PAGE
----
Friday, August 3, 2012

More Maya Artifacts, Still No 2012 Apocalypse

I've long been skeptical about the "Maya Apocalypse" scheduled for December of this year. My reasoning is pretty straightforward. With all the hysteria kicked up by New Age groups going on, researchers got in touch with some Maya daykeepers in Central America. In the Maya tradition, the term "daykeeper" refers to those who are trained to maintain and interpret the Maya calendar. The daykeeper line remained unbroken even during the Spanish conquest of Mexico and endures to this day, and what these experts from the actual Maya tradition had to say about the "apocalypse" date is that it has nothing to do with the end of the world, just the top date on the calendar flipping to the next highest number. In other words, people who thought that the transition from 1999 to 2000 would be apocalyptic for essentially the same reason are just at it again with a calendar that's unfamiliar to most Westerners. Didn't they learn their lesson the first time?

At any rate, a recent archaological dig has managed to turn up a Maya artifact with a reference to the 2012 date, but it unsurprisingly occurs in a non-apocalyptic context. The artifact, discovered in Guatamala, is a monument erected by a ruler who lived about 1300 years ago and wished to associate himself with the 2012 date. I imagine the monument inscription had a similar to meaning to someone declaring that their legacy would endure until the next millenium or something similar. Rather than apocalyptic, archaeologists believe that the reference is intended to communicate the endurance and continuity of the ruler's particular dynasty. 13 Bak'tun is the Maya date that begins on December 21, 2012.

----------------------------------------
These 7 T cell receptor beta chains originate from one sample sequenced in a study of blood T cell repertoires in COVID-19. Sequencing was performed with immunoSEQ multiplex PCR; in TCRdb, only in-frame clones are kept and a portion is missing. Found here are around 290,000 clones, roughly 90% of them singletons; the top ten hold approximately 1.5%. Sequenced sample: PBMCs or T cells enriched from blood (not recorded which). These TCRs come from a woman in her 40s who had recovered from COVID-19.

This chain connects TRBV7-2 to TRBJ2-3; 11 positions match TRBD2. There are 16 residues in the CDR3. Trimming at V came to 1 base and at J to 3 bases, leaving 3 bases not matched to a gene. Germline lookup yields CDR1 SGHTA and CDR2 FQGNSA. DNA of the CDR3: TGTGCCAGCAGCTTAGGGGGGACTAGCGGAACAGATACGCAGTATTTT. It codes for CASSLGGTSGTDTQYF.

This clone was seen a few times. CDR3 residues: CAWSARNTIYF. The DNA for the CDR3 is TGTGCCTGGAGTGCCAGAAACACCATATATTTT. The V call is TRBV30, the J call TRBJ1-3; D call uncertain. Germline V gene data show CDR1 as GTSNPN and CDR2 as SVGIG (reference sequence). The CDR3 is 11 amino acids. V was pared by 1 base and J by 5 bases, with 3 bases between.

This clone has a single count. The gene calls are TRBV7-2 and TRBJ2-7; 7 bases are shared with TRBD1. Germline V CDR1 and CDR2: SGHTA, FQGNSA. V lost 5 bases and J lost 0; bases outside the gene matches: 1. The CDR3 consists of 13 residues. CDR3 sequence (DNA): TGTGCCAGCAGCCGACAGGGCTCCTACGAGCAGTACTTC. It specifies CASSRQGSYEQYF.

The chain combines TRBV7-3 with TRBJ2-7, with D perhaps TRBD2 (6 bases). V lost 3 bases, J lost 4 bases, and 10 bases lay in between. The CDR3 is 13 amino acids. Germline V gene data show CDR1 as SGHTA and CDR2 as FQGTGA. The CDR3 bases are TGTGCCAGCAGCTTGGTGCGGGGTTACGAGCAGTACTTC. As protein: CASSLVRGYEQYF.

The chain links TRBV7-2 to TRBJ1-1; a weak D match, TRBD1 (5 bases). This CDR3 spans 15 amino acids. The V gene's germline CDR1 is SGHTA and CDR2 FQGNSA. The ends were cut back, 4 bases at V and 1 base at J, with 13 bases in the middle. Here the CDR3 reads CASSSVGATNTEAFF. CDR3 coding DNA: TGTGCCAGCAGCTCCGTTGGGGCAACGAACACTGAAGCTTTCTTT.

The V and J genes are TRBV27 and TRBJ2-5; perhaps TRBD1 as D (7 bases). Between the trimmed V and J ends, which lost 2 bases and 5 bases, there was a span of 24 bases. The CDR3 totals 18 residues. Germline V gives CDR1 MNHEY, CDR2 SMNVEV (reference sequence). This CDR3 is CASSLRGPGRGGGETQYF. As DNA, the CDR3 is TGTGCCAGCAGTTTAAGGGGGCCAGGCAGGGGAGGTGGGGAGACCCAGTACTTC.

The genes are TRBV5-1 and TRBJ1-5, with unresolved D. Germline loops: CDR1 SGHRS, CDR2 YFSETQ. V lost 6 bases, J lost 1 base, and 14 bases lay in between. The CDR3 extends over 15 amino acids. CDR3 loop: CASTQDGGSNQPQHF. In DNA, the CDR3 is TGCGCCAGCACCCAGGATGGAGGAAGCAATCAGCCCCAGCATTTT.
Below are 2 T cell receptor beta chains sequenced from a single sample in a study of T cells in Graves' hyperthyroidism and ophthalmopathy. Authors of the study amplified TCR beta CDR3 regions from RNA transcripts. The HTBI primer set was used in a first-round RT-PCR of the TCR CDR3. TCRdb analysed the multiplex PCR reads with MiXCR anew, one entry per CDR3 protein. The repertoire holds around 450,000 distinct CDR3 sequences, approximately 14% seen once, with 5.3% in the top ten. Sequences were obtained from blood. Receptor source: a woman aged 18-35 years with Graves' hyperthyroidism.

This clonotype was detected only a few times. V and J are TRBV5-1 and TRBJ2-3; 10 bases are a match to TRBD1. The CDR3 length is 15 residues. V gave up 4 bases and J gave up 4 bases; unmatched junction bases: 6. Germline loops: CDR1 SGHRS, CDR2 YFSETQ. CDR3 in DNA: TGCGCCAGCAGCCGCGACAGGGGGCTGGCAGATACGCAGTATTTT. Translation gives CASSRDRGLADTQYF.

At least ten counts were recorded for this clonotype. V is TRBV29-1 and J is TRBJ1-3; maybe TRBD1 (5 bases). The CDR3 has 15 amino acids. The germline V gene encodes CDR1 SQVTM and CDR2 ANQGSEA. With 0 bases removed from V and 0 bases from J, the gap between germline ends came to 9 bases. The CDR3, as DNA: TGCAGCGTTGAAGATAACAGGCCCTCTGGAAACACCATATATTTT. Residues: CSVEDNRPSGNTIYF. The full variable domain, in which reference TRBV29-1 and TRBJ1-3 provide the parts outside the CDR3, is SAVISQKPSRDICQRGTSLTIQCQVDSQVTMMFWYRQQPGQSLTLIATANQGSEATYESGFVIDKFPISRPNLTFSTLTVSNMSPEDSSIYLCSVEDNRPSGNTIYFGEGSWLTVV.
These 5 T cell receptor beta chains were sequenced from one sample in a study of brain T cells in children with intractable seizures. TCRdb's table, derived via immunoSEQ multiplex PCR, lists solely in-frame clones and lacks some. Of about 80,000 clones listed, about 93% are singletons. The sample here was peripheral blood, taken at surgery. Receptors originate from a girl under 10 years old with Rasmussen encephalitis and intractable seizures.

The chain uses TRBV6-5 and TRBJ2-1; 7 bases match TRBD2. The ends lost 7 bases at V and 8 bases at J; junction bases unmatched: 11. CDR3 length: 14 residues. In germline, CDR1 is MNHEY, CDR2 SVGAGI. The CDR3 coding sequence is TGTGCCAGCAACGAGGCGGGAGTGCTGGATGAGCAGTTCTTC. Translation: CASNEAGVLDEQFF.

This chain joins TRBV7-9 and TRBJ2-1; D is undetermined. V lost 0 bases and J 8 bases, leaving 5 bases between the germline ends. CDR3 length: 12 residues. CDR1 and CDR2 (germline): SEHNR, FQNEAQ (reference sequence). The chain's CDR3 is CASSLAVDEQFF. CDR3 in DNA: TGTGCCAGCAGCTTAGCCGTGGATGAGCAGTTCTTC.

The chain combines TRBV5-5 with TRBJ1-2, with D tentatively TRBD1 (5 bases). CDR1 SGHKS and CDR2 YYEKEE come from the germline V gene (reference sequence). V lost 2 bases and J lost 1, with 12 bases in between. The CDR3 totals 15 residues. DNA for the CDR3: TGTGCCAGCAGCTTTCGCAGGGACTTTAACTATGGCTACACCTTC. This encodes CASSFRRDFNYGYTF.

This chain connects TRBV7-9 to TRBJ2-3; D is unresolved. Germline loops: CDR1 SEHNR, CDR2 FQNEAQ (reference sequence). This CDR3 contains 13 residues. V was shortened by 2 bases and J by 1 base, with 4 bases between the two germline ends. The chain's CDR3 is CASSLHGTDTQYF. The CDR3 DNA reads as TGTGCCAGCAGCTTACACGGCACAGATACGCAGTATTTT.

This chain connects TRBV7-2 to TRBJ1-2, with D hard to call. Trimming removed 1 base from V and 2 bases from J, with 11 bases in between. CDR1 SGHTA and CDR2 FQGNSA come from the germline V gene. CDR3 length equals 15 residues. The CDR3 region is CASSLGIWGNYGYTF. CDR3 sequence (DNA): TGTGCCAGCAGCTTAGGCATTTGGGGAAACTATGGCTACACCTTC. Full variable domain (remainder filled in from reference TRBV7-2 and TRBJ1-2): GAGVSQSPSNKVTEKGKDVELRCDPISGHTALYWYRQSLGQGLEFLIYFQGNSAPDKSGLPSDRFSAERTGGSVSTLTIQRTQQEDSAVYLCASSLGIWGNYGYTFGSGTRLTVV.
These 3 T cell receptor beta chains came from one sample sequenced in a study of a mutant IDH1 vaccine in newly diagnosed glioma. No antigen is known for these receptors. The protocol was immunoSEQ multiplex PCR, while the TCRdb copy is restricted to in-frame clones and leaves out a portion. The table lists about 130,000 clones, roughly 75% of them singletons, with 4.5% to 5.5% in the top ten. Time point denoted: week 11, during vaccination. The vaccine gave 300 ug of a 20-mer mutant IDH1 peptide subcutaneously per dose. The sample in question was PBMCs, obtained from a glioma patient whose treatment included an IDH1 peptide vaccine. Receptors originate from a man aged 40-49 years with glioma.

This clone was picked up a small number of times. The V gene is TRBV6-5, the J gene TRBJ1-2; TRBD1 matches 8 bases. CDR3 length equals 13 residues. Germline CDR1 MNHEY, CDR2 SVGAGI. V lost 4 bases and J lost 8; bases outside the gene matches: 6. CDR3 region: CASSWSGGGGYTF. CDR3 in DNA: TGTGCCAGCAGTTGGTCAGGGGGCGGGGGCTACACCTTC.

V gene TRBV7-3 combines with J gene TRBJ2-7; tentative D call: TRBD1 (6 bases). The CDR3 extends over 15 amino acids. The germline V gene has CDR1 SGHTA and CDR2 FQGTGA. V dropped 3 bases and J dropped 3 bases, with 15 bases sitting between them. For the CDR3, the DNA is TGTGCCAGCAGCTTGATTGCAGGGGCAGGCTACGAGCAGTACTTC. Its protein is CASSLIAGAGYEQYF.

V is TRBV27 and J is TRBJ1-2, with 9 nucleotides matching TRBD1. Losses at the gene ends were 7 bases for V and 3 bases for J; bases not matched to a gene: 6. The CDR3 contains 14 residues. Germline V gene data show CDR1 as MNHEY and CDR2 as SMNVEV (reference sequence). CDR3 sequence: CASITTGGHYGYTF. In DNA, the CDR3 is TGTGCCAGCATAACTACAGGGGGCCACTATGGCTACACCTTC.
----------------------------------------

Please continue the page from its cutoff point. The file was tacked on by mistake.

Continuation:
Archaeologists working at the site of La Corona in Guatemala have discovered a 1,300 year-old year-old Maya text that provides only the second known reference to the so-called “end date” for the Maya calendar on December 21, 2012. The discovery, one of the most significant hieroglyphic find in decades, was announced today at the National Palace in Guatemala.

“This text talks about ancient political history rather than prophecy,” says Marcello A. Canuto, Director of Tulane’s Middle American Research Institute and co-director of the excavations at the Maya ruins of La Corona. “This new evidence suggests that the 13 Bak’tun date was an important calendrical event that would have been celebrated by the ancient Maya; however, they make no apocalyptic prophecies whatsoever regarding the date,” says Canuto.

La Corona for many decades has been known as the enigmatic “Site Q,” the source of many looted sculptures whose whereabouts had remained a mystery until its rediscovery only fifteen years ago. For the past five years, Marcello A. Canuto and Tomás Barrientos Q. (Director of the Centro de Investigaciones Arqueológicas y Antropológicas at Universidad del Valle de Guatemala) have directed the La Corona Regional Archaeological Project (PRALC) which has been investigating this intriguing Classic Maya city and its jungle environs.

So there you have it. There's still no evidence whatsoever that the Maya predicted an apocalypse or even an apocalyptic event for 13 Bak'tun. It's just a new calendar cycle akin to the turning of millenia in our base-100 calendar. My guess is that the Maya will celebrate the date much as we celebrated the year 2000 and that will be that. I remember back when folks were worried about Y2K in the countdown to 2000, and how my geeky friends and I sat on the Internet and monitored the news as the calendar flipped over. I'll never forget the headline that New Year's Eve - "Crisis-Free Millenium Spreads Across the Globe." From the lack of evidence for the "Maya Apocalypse," it sounds like we're due for another.

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